Cruising past the ritzy residences of Key Biscayne and beyond a long stretch of coastal wildlife lies Miami's Cape Florida Lighthouse, a beacon of freedom in the Saltwater Underground Railroad.
Today, families fish among the coast and couples saunter in the sand, but between 1821 to 1861, it marked the spot for slaves to escape to the Bahamas in pursuit of freedom, a 150 mile route. 200 years ago,this lighthouse lit the way to liberty south as opposed to the more common Underground Railroad path that lead runaway slaves to northern states and Canada. Runaways who had the money were afforded an easier passage, via Bahamian boat, and those without fare, took on the perils of the Atlantic in handmade canoes.
Boat days in Key Biscayne are that of leisure and luxury today, but back then, a boat day was a passage to a better life, one that represented luxuries not present to Blacks at the time. Black Floridians stealthily navigated through treacherous hurdles like thick swamps, marshes, mangrove forests and aggressive terrain to make it to the lighthouse, in the hopes of making voyage to the Bahamas. While the perilous terrain on land posed enough of a hassle, dangers lurked among runaway slaves on the sea as well, in the form of pirates or ocean storms.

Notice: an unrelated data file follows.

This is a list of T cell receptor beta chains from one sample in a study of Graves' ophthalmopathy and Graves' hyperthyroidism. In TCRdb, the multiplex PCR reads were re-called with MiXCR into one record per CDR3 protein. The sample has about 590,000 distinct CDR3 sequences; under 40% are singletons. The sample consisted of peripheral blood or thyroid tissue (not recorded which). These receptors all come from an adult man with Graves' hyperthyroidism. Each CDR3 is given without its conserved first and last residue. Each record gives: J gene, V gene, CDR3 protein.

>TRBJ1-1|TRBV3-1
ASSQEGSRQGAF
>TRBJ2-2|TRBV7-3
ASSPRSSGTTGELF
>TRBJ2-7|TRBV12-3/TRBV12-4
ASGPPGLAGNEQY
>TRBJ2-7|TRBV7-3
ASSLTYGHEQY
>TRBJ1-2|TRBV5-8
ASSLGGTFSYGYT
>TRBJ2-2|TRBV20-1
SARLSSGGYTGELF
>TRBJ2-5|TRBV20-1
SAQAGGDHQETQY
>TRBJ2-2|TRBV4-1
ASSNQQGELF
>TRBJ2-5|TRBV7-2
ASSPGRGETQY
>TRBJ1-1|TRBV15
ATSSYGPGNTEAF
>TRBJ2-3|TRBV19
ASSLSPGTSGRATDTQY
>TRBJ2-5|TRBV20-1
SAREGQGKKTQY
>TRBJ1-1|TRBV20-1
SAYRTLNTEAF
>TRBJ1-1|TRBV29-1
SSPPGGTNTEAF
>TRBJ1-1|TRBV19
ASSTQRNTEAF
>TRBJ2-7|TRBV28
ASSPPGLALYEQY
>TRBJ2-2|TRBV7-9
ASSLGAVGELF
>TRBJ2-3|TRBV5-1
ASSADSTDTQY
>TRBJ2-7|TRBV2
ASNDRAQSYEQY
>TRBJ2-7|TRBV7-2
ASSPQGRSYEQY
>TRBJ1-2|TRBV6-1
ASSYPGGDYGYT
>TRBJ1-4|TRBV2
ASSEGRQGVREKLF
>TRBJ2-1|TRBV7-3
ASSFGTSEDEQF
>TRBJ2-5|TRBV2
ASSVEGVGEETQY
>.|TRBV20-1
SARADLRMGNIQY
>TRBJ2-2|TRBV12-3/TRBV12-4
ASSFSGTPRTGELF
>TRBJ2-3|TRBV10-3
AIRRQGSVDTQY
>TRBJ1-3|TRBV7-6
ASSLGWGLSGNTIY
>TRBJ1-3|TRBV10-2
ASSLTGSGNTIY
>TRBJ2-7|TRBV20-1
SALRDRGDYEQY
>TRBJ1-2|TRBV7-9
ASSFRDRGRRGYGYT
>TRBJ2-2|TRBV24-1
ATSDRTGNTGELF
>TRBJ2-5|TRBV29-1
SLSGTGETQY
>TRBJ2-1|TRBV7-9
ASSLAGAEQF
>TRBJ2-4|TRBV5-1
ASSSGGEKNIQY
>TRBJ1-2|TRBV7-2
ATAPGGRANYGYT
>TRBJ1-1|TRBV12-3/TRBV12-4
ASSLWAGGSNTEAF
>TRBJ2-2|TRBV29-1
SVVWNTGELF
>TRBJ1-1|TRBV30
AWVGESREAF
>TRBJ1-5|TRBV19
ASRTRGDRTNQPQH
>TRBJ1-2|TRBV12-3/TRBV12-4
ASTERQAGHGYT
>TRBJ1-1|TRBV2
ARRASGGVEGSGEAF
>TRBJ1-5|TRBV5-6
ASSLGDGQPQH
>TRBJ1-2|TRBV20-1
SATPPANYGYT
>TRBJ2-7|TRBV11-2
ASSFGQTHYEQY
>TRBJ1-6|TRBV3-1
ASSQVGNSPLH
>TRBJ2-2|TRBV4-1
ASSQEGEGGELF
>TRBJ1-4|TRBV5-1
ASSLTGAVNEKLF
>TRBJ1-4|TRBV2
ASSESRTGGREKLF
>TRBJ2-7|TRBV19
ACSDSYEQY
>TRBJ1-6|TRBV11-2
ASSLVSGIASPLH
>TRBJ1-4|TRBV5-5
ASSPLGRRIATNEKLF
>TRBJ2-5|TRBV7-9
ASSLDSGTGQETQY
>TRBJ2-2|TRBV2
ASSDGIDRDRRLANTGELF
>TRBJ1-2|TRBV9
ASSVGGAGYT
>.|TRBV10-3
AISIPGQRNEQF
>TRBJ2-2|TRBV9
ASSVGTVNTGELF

The lure of the Bahamas brought an unimaginable life to those who escaped slavery, one with the possibility of marriage, owning land, and getting an education. The ability to thrive in a mainly black oasis that boasted promise like the Bahamas was a vast contrast to the daily brutalities experienced by slaves in the antebellum south at that time. Free blacks that escaped fit in with the other African descendants of the Bahamas, along with the Seminoles that resided on the island in pursuit of a better life than America promised.
Black history surrounds us when we may not even realize, in places we may not expect, and certainly not limited to the month of February. The sands and tides of the Cape Florida Lighthouse are beyond just a fun beach day, they carry the history and legacy of those strong enough to brave the ocean to pursue a life of freedom.